Rated R, 148 min. Directed by Alejandro González Iñárritu. Starring Javier Bardem, Maricel Álvarez, Eduard Fernández, Diaryatou Daff, Cheng Tai Shen, Luo Jin, Hanaa Bouchaib, Guillermo Estrella.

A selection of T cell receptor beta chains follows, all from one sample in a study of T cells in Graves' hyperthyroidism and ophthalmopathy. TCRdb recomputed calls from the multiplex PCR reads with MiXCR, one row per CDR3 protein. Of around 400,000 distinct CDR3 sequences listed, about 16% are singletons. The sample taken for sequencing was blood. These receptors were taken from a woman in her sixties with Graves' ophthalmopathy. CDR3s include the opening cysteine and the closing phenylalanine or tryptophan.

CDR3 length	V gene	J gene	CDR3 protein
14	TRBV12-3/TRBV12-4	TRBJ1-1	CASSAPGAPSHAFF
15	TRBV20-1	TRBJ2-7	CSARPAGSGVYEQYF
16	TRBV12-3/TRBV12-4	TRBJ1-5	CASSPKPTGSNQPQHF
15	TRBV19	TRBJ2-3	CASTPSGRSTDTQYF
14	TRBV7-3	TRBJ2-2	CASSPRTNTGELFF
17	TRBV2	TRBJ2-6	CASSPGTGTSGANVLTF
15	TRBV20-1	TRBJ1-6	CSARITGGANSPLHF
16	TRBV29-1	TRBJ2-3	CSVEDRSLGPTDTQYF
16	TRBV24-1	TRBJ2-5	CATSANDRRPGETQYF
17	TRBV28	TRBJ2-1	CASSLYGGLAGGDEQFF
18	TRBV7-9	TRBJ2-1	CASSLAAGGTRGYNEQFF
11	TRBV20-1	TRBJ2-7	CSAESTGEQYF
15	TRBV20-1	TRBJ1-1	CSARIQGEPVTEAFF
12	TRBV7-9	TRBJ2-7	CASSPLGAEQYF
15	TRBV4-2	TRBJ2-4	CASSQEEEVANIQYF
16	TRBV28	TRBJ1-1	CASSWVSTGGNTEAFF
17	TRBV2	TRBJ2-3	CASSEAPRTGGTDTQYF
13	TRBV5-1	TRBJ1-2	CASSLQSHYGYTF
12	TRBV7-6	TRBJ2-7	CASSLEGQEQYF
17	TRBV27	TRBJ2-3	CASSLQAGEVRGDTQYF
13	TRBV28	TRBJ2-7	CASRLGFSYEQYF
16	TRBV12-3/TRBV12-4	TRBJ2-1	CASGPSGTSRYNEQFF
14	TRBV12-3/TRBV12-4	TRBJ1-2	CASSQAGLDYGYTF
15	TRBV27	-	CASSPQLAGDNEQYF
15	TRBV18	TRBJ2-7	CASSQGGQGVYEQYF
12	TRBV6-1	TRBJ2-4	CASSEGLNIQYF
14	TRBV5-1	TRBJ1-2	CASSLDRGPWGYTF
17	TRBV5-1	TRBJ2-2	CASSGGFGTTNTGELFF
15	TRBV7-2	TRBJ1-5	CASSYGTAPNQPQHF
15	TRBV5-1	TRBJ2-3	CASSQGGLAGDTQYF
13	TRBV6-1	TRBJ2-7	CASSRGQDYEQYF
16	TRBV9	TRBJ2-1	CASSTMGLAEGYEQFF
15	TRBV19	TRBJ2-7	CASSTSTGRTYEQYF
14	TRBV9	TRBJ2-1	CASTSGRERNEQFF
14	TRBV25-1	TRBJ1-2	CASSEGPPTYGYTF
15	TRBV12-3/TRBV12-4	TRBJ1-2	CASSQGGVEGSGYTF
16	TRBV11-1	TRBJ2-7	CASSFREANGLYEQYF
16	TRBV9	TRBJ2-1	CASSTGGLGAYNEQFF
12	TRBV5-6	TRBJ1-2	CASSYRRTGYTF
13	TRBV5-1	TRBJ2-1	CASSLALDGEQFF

The urban grit of the Barcelona streets where Iñárritu’s Biutiful takes place differs from the fanciful and historic Barcelona that’s highlighted for tourists in the guidebooks. Instead we see a world of exploited foreign workers, off-the-books commerce, and people who carry the woes of the world on their shoulders. Bardem’s Uxbal is the epitome of the suffering soul: This man has more problems than Jesus’ crown had thorns. Narratively, it’s all a bit much for one character to bear, yet Biutiful works despite its excesses because of the spectacularly textured performance by Bardem (who was just nominated for an Academy Award) and Iñárritu’s poetic nuances that seep beyond the edges of every frame. In addition to its urban setting, Biutiful is also very tied to the natural world, beginning and ending in some sort of forest of the imagination punctuated by the sounds of the sea. When Uxbal sees blackbirds clustering on the edge of the horizon, it’s as though we’ve been dropped in the Expressionistic world of Vincent van Gogh’s Wheatfield With Crows, in which a hovering sense of doom pecks away at the soul. In his first feature film since parting company with Guillermo Arriaga (Iñárritu’s screenwriting partner on Babel, 21 Grams, and Amores Perros), Iñárritu has not abandoned his taste for depicting humanity’s woebegone and irredeemable state. Uxbal does what he can to survive: He is the middleman between the Chinese counterfeiters of various products and the illegal immigrants who manufacture them in sweatshops and sell them on the street. He tries to help the workers to the extent he can, but what he can offer is more empathetic than practical. He is a loving and attentive father to his two young children, and though he is a faithful provider, their provisions are meager; he picks up some cash here and there with his ability to communicate with the dead. There is also his bipolar wife Marambra (Álvarez), from whom he is separated but nevertheless treats with compassion, even as he strives to guard the emotional well-being of his children. Adding to his concerns is the discovery that Marambra is also sexually involved with his brother Tito (Fernández). Then there’s this little kicker: Uxbal is dying of a terminal disease and only has a few months to live. Uxbal’s torments are without end, but Bardem depicts the character with a feral grace that ranges from extreme sensitivity to explosive volatility. It is, no doubt, one of the most versatile and engrossing performances of the year. As much as Bardem is an expressive instrument for parlaying Iñárritu’s somber worldview, so too is cinematographer Rodrigo Prieto, whose stunning compositions find the poetry amid the sorrow. Iñárritu dedicates Biutiful to his father, and in this sense, the film rises from its depths to reveal a child’s illumination about what it really means to be a good parent and provider. Uxbal carries our burdens; it’s just too bad he has to suffer for our sins.
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